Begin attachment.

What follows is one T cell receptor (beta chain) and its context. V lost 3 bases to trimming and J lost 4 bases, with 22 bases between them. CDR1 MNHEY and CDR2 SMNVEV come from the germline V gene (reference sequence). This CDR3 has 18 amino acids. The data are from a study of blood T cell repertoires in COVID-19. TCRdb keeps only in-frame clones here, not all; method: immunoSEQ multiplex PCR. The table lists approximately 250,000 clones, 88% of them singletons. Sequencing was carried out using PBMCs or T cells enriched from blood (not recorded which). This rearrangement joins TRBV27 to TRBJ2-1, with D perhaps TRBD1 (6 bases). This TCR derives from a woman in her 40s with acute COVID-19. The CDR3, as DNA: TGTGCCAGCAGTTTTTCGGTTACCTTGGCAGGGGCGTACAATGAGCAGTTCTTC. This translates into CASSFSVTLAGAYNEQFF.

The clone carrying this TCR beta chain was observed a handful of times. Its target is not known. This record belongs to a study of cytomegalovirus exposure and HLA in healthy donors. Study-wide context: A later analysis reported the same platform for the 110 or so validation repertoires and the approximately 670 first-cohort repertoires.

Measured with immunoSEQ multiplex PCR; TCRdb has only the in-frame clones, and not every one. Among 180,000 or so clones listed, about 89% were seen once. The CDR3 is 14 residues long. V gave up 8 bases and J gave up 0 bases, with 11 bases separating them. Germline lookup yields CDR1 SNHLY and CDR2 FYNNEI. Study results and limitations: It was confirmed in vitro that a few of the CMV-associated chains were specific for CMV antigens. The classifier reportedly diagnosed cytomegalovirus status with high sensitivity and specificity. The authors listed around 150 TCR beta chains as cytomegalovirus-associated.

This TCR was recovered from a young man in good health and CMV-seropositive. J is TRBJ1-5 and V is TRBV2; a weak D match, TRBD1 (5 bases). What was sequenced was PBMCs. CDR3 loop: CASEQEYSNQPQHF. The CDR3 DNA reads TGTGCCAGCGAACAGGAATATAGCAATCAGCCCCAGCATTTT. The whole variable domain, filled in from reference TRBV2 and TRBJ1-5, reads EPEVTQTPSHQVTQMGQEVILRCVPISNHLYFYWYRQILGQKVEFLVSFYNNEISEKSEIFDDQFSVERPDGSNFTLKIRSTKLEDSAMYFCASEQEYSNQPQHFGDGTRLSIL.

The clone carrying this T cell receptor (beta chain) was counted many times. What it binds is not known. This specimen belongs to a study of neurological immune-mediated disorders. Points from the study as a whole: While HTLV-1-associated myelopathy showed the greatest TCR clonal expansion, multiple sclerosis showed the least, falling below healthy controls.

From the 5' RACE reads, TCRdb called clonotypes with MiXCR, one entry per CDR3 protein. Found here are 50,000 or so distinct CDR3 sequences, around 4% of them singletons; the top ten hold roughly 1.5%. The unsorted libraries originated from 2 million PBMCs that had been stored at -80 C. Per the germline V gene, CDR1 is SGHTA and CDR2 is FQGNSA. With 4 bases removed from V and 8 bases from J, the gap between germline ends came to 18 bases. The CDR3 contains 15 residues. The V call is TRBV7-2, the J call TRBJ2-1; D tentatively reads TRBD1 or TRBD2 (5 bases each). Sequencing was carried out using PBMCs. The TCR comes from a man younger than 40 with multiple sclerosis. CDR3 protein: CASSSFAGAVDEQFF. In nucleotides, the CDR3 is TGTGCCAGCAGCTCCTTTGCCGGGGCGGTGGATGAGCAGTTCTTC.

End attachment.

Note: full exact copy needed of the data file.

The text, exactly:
What follows is one T cell receptor (beta chain) and its context. V lost 3 bases to trimming and J lost 4 bases, with 22 bases between them. CDR1 MNHEY and CDR2 SMNVEV come from the germline V gene (reference sequence). This CDR3 has 18 amino acids. The data are from a study of blood T cell repertoires in COVID-19. TCRdb keeps only in-frame clones here, not all; method: immunoSEQ multiplex PCR. The table lists approximately 250,000 clones, 88% of them singletons. Sequencing was carried out using PBMCs or T cells enriched from blood (not recorded which). This rearrangement joins TRBV27 to TRBJ2-1, with D perhaps TRBD1 (6 bases). This TCR derives from a woman in her 40s with acute COVID-19. The CDR3, as DNA: TGTGCCAGCAGTTTTTCGGTTACCTTGGCAGGGGCGTACAATGAGCAGTTCTTC. This translates into CASSFSVTLAGAYNEQFF.

The clone carrying this TCR beta chain was observed a handful of times. Its target is not known. This record belongs to a study of cytomegalovirus exposure and HLA in healthy donors. Study-wide context: A later analysis reported the same platform for the 110 or so validation repertoires and the approximately 670 first-cohort repertoires.

Measured with immunoSEQ multiplex PCR; TCRdb has only the in-frame clones, and not every one. Among 180,000 or so clones listed, about 89% were seen once. The CDR3 is 14 residues long. V gave up 8 bases and J gave up 0 bases, with 11 bases separating them. Germline lookup yields CDR1 SNHLY and CDR2 FYNNEI. Study results and limitations: It was confirmed in vitro that a few of the CMV-associated chains were specific for CMV antigens. The classifier reportedly diagnosed cytomegalovirus status with high sensitivity and specificity. The authors listed around 150 TCR beta chains as cytomegalovirus-associated.

This TCR was recovered from a young man in good health and CMV-seropositive. J is TRBJ1-5 and V is TRBV2; a weak D match, TRBD1 (5 bases). What was sequenced was PBMCs. CDR3 loop: CASEQEYSNQPQHF. The CDR3 DNA reads TGTGCCAGCGAACAGGAATATAGCAATCAGCCCCAGCATTTT. The whole variable domain, filled in from reference TRBV2 and TRBJ1-5, reads EPEVTQTPSHQVTQMGQEVILRCVPISNHLYFYWYRQILGQKVEFLVSFYNNEISEKSEIFDDQFSVERPDGSNFTLKIRSTKLEDSAMYFCASEQEYSNQPQHFGDGTRLSIL.

The clone carrying this T cell receptor (beta chain) was counted many times. What it binds is not known. This specimen belongs to a study of neurological immune-mediated disorders. Points from the study as a whole: While HTLV-1-associated myelopathy showed the greatest TCR clonal expansion, multiple sclerosis showed the least, falling below healthy controls.

From the 5' RACE reads, TCRdb called clonotypes with MiXCR, one entry per CDR3 protein. Found here are 50,000 or so distinct CDR3 sequences, around 4% of them singletons; the top ten hold roughly 1.5%. The unsorted libraries originated from 2 million PBMCs that had been stored at -80 C. Per the germline V gene, CDR1 is SGHTA and CDR2 is FQGNSA. With 4 bases removed from V and 8 bases from J, the gap between germline ends came to 18 bases. The CDR3 contains 15 residues. The V call is TRBV7-2, the J call TRBJ2-1; D tentatively reads TRBD1 or TRBD2 (5 bases each). Sequencing was carried out using PBMCs. The TCR comes from a man younger than 40 with multiple sclerosis. CDR3 protein: CASSSFAGAVDEQFF. In nucleotides, the CDR3 is TGTGCCAGCAGCTCCTTTGCCGGGGCGGTGGATGAGCAGTTCTTC.